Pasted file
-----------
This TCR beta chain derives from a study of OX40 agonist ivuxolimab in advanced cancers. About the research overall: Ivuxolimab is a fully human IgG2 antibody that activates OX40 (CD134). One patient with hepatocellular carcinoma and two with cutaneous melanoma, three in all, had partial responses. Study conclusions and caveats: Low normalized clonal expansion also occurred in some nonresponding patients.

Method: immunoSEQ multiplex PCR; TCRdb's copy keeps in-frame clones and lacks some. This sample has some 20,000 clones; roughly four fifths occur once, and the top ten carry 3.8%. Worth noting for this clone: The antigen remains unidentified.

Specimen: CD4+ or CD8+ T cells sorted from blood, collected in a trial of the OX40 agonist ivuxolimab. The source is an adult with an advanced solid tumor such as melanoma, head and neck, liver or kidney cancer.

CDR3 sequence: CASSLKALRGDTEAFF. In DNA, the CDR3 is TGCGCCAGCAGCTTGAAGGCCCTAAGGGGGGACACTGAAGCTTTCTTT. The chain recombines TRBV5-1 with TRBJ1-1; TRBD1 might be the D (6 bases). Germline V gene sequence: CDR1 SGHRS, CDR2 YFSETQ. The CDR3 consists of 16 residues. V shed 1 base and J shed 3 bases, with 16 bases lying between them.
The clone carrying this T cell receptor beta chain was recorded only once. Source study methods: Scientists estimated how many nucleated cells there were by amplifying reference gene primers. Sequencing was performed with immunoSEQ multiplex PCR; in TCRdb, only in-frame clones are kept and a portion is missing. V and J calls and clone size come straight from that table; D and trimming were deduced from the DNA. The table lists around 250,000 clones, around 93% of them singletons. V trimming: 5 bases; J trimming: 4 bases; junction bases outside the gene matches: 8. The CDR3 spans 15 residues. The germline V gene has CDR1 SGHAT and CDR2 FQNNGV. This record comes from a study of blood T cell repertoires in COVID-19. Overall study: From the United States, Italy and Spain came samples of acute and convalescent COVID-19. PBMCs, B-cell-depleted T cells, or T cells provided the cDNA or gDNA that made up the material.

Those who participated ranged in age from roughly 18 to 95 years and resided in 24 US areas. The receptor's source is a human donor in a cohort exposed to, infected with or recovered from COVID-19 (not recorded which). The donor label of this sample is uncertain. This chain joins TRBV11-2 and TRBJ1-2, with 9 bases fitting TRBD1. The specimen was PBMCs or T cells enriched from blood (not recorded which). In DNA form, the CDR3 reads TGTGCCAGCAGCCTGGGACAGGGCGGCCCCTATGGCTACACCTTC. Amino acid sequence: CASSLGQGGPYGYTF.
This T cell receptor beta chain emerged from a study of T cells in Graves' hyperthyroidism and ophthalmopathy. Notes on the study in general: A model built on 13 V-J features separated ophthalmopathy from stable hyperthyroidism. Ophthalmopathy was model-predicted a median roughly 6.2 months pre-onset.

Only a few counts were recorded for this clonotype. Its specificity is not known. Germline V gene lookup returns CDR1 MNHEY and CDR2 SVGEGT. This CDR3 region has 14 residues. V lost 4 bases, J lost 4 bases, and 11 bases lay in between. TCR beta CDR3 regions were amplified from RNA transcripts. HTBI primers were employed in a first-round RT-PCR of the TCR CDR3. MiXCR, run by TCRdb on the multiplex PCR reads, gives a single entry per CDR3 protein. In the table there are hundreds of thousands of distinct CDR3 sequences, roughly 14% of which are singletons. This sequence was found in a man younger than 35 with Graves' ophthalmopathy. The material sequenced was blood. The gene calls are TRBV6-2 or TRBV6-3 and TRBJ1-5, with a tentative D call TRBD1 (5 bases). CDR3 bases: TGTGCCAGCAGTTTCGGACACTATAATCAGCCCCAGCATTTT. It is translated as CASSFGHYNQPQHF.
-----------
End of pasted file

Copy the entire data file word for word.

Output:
This TCR beta chain derives from a study of OX40 agonist ivuxolimab in advanced cancers. About the research overall: Ivuxolimab is a fully human IgG2 antibody that activates OX40 (CD134). One patient with hepatocellular carcinoma and two with cutaneous melanoma, three in all, had partial responses. Study conclusions and caveats: Low normalized clonal expansion also occurred in some nonresponding patients.

Method: immunoSEQ multiplex PCR; TCRdb's copy keeps in-frame clones and lacks some. This sample has some 20,000 clones; roughly four fifths occur once, and the top ten carry 3.8%. Worth noting for this clone: The antigen remains unidentified.

Specimen: CD4+ or CD8+ T cells sorted from blood, collected in a trial of the OX40 agonist ivuxolimab. The source is an adult with an advanced solid tumor such as melanoma, head and neck, liver or kidney cancer.

CDR3 sequence: CASSLKALRGDTEAFF. In DNA, the CDR3 is TGCGCCAGCAGCTTGAAGGCCCTAAGGGGGGACACTGAAGCTTTCTTT. The chain recombines TRBV5-1 with TRBJ1-1; TRBD1 might be the D (6 bases). Germline V gene sequence: CDR1 SGHRS, CDR2 YFSETQ. The CDR3 consists of 16 residues. V shed 1 base and J shed 3 bases, with 16 bases lying between them.
The clone carrying this T cell receptor beta chain was recorded only once. Source study methods: Scientists estimated how many nucleated cells there were by amplifying reference gene primers. Sequencing was performed with immunoSEQ multiplex PCR; in TCRdb, only in-frame clones are kept and a portion is missing. V and J calls and clone size come straight from that table; D and trimming were deduced from the DNA. The table lists around 250,000 clones, around 93% of them singletons. V trimming: 5 bases; J trimming: 4 bases; junction bases outside the gene matches: 8. The CDR3 spans 15 residues. The germline V gene has CDR1 SGHAT and CDR2 FQNNGV. This record comes from a study of blood T cell repertoires in COVID-19. Overall study: From the United States, Italy and Spain came samples of acute and convalescent COVID-19. PBMCs, B-cell-depleted T cells, or T cells provided the cDNA or gDNA that made up the material.

Those who participated ranged in age from roughly 18 to 95 years and resided in 24 US areas. The receptor's source is a human donor in a cohort exposed to, infected with or recovered from COVID-19 (not recorded which). The donor label of this sample is uncertain. This chain joins TRBV11-2 and TRBJ1-2, with 9 bases fitting TRBD1. The specimen was PBMCs or T cells enriched from blood (not recorded which). In DNA form, the CDR3 reads TGTGCCAGCAGCCTGGGACAGGGCGGCCCCTATGGCTACACCTTC. Amino acid sequence: CASSLGQGGPYGYTF.
This T cell receptor beta chain emerged from a study of T cells in Graves' hyperthyroidism and ophthalmopathy. Notes on the study in general: A model built on 13 V-J features separated ophthalmopathy from stable hyperthyroidism. Ophthalmopathy was model-predicted a median roughly 6.2 months pre-onset.

Only a few counts were recorded for this clonotype. Its specificity is not known. Germline V gene lookup returns CDR1 MNHEY and CDR2 SVGEGT. This CDR3 region has 14 residues. V lost 4 bases, J lost 4 bases, and 11 bases lay in between. TCR beta CDR3 regions were amplified from RNA transcripts. HTBI primers were employed in a first-round RT-PCR of the TCR CDR3. MiXCR, run by TCRdb on the multiplex PCR reads, gives a single entry per CDR3 protein. In the table there are hundreds of thousands of distinct CDR3 sequences, roughly 14% of which are singletons. This sequence was found in a man younger than 35 with Graves' ophthalmopathy. The material sequenced was blood. The gene calls are TRBV6-2 or TRBV6-3 and TRBJ1-5, with a tentative D call TRBD1 (5 bases). CDR3 bases: TGTGCCAGCAGTTTCGGACACTATAATCAGCCCCAGCATTTT. It is translated as CASSFGHYNQPQHF.